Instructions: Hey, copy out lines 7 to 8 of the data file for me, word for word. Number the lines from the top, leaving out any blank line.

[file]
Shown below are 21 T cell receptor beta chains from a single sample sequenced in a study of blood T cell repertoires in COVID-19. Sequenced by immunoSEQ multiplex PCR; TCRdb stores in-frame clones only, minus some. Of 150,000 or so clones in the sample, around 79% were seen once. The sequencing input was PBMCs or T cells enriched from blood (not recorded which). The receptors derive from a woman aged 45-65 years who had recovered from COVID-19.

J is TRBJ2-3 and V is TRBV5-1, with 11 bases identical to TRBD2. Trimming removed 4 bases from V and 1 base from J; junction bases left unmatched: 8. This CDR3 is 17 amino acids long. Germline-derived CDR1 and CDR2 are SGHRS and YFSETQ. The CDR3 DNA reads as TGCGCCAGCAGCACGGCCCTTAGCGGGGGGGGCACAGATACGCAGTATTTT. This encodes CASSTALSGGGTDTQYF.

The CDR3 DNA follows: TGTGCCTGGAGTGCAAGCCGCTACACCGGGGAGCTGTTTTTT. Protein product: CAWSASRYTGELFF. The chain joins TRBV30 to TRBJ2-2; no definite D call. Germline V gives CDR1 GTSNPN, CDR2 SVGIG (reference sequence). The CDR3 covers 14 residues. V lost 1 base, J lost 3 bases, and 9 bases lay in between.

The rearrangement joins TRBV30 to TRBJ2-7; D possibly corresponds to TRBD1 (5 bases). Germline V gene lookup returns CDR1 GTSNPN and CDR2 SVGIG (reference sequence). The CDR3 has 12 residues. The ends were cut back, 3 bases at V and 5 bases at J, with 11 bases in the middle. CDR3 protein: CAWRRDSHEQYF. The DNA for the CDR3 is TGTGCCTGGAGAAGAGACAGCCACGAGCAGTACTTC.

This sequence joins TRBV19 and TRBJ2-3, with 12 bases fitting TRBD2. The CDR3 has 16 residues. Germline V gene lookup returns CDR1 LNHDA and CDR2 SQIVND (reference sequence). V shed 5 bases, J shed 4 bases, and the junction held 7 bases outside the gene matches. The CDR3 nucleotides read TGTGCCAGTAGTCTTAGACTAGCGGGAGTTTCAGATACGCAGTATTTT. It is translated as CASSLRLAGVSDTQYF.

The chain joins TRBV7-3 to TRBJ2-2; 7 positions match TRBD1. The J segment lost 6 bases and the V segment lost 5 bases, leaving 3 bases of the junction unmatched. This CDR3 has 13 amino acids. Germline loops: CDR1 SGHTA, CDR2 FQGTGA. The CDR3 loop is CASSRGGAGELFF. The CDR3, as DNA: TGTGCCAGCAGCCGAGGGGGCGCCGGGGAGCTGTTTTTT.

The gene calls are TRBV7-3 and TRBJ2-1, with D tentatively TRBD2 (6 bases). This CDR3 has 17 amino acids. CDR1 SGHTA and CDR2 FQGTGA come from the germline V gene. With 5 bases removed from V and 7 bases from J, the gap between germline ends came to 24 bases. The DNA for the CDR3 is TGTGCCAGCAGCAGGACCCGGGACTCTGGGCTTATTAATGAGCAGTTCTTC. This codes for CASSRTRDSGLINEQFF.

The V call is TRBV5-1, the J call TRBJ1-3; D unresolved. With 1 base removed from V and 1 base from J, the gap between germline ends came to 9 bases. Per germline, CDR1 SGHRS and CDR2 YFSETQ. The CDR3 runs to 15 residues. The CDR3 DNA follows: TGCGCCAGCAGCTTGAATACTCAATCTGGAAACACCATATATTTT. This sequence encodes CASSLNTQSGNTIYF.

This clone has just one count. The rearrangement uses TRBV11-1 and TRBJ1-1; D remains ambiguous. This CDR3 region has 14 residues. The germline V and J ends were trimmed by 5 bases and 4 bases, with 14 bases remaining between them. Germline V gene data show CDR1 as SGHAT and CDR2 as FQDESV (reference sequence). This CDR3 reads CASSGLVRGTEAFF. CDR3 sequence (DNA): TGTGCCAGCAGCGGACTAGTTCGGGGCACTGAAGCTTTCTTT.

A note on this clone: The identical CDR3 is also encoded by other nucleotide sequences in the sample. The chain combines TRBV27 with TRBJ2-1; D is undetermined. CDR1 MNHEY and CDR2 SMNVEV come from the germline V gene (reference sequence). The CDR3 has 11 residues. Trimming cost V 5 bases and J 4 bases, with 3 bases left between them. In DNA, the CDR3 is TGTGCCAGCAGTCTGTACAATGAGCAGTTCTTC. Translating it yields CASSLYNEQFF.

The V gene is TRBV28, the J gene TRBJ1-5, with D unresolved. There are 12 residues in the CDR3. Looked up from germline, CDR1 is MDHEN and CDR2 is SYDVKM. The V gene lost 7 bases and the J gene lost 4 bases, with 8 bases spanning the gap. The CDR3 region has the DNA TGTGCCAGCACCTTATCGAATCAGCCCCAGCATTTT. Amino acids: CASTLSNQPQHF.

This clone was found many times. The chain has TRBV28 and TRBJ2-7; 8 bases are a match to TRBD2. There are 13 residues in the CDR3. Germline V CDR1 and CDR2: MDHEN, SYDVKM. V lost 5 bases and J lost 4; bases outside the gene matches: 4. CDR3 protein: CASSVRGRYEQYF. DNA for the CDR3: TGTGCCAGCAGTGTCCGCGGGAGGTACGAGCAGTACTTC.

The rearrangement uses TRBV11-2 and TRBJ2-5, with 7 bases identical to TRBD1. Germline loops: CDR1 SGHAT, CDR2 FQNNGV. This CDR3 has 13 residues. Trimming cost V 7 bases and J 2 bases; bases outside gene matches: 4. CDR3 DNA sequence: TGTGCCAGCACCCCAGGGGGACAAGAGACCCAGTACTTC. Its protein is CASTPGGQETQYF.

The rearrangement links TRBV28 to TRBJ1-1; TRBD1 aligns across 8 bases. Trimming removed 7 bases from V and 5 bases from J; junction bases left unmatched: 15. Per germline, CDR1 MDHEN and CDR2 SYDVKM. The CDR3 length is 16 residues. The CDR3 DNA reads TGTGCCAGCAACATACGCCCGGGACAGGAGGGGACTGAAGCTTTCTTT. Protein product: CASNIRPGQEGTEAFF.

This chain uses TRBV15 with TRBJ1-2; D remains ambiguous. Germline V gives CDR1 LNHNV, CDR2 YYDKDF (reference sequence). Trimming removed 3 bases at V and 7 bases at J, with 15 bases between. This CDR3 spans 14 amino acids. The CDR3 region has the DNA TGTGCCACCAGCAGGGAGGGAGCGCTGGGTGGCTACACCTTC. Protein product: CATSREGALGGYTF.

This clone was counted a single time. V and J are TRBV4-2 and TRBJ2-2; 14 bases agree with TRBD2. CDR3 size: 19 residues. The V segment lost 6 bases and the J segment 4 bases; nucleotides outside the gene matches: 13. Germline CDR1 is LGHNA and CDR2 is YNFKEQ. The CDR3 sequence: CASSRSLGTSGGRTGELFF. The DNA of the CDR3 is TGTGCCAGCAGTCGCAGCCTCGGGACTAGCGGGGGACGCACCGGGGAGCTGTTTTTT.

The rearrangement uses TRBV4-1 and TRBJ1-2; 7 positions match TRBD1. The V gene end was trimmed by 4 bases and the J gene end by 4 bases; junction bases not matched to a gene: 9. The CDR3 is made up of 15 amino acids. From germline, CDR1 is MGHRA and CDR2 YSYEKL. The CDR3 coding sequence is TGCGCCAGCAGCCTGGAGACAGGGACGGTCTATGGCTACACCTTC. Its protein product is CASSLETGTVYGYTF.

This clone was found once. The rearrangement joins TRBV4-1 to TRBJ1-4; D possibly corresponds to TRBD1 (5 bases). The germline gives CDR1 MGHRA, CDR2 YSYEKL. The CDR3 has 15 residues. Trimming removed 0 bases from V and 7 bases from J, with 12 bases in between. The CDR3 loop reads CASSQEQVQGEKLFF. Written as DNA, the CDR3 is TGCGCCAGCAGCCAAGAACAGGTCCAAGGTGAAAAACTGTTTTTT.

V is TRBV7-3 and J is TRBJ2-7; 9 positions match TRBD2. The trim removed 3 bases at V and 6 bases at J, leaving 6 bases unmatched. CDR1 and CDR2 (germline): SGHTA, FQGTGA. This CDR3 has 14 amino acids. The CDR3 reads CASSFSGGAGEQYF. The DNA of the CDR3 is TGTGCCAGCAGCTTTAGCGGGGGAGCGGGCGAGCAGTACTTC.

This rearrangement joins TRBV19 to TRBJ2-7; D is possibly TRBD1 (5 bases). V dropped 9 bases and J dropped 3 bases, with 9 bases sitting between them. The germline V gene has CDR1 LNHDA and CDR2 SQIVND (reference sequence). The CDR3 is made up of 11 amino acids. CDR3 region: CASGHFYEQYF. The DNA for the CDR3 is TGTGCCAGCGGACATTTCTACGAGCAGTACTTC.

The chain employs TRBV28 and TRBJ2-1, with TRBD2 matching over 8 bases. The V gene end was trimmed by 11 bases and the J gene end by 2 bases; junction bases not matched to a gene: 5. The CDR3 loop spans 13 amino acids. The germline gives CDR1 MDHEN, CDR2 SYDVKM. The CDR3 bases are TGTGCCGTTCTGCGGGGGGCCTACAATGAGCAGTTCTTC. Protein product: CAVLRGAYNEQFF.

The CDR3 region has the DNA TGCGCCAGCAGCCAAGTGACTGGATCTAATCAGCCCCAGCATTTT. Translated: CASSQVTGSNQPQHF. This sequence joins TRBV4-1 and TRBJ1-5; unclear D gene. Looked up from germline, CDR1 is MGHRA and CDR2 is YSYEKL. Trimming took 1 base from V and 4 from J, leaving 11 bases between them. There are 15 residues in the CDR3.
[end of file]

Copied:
The gene calls are TRBV7-3 and TRBJ2-1, with D tentatively TRBD2 (6 bases). This CDR3 has 17 amino acids. CDR1 SGHTA and CDR2 FQGTGA come from the germline V gene. With 5 bases removed from V and 7 bases from J, the gap between germline ends came to 24 bases. The DNA for the CDR3 is TGTGCCAGCAGCAGGACCCGGGACTCTGGGCTTATTAATGAGCAGTTCTTC. This codes for CASSRTRDSGLINEQFF.

The V call is TRBV5-1, the J call TRBJ1-3; D unresolved. With 1 base removed from V and 1 base from J, the gap between germline ends came to 9 bases. Per germline, CDR1 SGHRS and CDR2 YFSETQ. The CDR3 runs to 15 residues. The CDR3 DNA follows: TGCGCCAGCAGCTTGAATACTCAATCTGGAAACACCATATATTTT. This sequence encodes CASSLNTQSGNTIYF.